If your client displays any of the above characteristics or symptoms, they will be vulnerable to the examination of the defense physician, and it is in the best interest of your case and client to retain a trained client advocate to navigate them through the process, accompany them on the exam, and draft a report with detailed descriptions of exactly what took place on the date of the exam. Best of all, in March 2019, the First Department Appellate Division ruled in Markel v. Pure Power Boot Camp, Inc., that these observational reports are protected under the privileges pursuant to CPLR 3101(d)(2), so you do not have to share them with the defense, and if necessary, you can utilize the assigned client advocate as a rebuttal witness during trial.
Most patients are anxious and fearful to attend examinations of any specialty with their own physicians. One can only imagine the stress and nervousness each must endure when having to submit to an evaluation surrounding their litigation by a physician who is not only skeptical of their claims, but who also prostitutes themselves as defense whores to mitigate the patient’s damages for the insurance companies who pay them to provide the opinions they’re looking for.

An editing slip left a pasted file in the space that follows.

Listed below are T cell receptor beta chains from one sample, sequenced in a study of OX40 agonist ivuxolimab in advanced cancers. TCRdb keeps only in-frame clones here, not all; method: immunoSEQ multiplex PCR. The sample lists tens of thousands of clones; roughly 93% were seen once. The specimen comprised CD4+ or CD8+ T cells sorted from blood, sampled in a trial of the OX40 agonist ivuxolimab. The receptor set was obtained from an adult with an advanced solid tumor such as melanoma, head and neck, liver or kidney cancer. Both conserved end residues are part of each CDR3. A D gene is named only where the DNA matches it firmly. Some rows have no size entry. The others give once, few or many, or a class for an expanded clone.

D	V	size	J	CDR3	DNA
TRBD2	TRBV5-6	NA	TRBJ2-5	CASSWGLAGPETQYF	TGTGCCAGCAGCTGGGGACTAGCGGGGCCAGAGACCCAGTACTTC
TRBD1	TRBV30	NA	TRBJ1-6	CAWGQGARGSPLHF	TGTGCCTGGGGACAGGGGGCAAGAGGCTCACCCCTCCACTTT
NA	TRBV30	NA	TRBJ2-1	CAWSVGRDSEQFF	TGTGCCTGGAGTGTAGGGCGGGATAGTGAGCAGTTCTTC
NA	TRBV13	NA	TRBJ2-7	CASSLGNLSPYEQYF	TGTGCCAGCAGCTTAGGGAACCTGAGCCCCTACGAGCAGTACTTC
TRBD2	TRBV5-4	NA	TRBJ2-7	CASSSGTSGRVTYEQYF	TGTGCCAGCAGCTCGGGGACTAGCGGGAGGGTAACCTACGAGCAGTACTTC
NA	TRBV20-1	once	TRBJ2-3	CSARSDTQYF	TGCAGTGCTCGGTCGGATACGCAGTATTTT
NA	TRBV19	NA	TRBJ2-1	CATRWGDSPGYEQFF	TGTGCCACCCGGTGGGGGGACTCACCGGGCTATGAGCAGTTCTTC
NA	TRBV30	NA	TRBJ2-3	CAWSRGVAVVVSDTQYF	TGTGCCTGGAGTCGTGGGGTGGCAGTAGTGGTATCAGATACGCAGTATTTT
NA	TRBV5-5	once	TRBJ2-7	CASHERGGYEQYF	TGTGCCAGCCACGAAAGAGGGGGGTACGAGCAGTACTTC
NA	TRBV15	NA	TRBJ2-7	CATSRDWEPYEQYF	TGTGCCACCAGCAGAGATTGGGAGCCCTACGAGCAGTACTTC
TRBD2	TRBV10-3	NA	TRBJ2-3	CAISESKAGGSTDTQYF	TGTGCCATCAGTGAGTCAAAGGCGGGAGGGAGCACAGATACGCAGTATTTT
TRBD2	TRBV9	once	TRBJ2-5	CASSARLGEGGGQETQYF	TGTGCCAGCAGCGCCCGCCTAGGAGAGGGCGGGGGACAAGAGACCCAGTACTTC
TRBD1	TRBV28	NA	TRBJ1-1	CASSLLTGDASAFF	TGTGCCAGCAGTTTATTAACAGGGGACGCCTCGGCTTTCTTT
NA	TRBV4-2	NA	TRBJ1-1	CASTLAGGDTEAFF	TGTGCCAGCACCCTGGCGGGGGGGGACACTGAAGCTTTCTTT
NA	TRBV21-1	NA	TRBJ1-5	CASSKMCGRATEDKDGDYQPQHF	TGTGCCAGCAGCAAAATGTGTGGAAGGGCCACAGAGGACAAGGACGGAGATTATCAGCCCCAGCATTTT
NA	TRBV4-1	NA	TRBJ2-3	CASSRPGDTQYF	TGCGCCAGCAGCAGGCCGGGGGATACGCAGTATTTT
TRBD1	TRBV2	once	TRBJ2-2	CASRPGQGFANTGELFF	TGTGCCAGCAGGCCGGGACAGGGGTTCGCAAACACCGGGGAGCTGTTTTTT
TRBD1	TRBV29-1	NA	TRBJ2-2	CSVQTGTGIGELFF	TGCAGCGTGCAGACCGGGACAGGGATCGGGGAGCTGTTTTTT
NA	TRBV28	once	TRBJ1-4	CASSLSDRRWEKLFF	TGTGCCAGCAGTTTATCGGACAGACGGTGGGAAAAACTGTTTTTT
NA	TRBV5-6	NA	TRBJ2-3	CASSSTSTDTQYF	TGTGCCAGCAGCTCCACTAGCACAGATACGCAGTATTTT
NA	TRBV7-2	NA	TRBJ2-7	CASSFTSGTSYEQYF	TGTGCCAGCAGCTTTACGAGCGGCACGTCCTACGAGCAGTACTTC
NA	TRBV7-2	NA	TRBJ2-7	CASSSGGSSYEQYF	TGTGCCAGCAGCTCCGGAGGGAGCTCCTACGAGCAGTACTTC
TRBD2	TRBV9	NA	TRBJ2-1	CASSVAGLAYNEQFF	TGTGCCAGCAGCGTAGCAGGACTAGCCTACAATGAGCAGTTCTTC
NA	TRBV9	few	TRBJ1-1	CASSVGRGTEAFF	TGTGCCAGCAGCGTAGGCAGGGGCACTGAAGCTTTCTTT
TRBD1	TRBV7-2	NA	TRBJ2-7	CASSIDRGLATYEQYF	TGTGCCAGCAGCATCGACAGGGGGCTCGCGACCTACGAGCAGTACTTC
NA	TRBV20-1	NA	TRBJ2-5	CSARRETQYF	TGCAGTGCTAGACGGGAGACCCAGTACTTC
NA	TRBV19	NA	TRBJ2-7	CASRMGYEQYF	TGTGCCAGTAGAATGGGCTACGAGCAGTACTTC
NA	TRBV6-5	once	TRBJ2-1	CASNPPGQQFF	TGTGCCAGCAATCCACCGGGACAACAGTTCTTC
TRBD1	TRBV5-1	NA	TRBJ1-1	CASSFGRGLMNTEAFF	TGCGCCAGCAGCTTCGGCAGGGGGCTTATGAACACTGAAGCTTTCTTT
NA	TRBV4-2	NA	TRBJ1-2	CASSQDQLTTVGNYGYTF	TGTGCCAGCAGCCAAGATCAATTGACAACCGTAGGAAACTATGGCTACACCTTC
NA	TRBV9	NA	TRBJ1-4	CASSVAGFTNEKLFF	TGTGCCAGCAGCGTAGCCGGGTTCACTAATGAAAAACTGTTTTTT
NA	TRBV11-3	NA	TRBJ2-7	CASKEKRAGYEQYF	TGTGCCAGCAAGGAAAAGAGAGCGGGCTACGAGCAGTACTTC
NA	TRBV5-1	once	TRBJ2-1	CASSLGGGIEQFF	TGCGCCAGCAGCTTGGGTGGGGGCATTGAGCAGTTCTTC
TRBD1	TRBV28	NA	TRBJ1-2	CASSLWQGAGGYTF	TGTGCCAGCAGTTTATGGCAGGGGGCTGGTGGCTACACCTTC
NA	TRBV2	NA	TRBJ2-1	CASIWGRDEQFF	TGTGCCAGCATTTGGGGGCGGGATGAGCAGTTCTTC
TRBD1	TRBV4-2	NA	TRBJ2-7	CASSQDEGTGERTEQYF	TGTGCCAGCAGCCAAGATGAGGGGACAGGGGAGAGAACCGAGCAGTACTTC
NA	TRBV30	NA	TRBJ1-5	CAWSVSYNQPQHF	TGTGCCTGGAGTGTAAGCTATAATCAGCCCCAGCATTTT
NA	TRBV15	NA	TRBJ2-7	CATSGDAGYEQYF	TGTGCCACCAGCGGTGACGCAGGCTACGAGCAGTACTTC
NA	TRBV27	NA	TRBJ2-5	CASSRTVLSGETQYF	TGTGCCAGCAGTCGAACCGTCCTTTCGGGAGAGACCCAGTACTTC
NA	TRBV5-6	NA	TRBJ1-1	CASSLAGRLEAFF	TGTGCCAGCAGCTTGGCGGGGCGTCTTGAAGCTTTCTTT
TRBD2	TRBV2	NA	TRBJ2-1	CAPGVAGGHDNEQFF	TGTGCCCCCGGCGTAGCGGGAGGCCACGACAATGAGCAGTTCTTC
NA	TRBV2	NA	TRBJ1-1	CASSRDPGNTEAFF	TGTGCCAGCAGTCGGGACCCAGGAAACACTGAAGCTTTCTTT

Clients who exhibit the above traits or symptoms will be reassured by having someone accompany them on the exam and explain to them what to expect. Not only will your client be happy with you, the attorney, for putting them at ease through these intimidating exams, they will be more calm and collected to display a better appearance for the defense doctor, and they will be able to focus on providing the doctor with an accurate account of their injuries, residuals, and lifestyle changes, rather than clouding their minds with the anxiety of the unknown, or the worry that they will say the wrong things.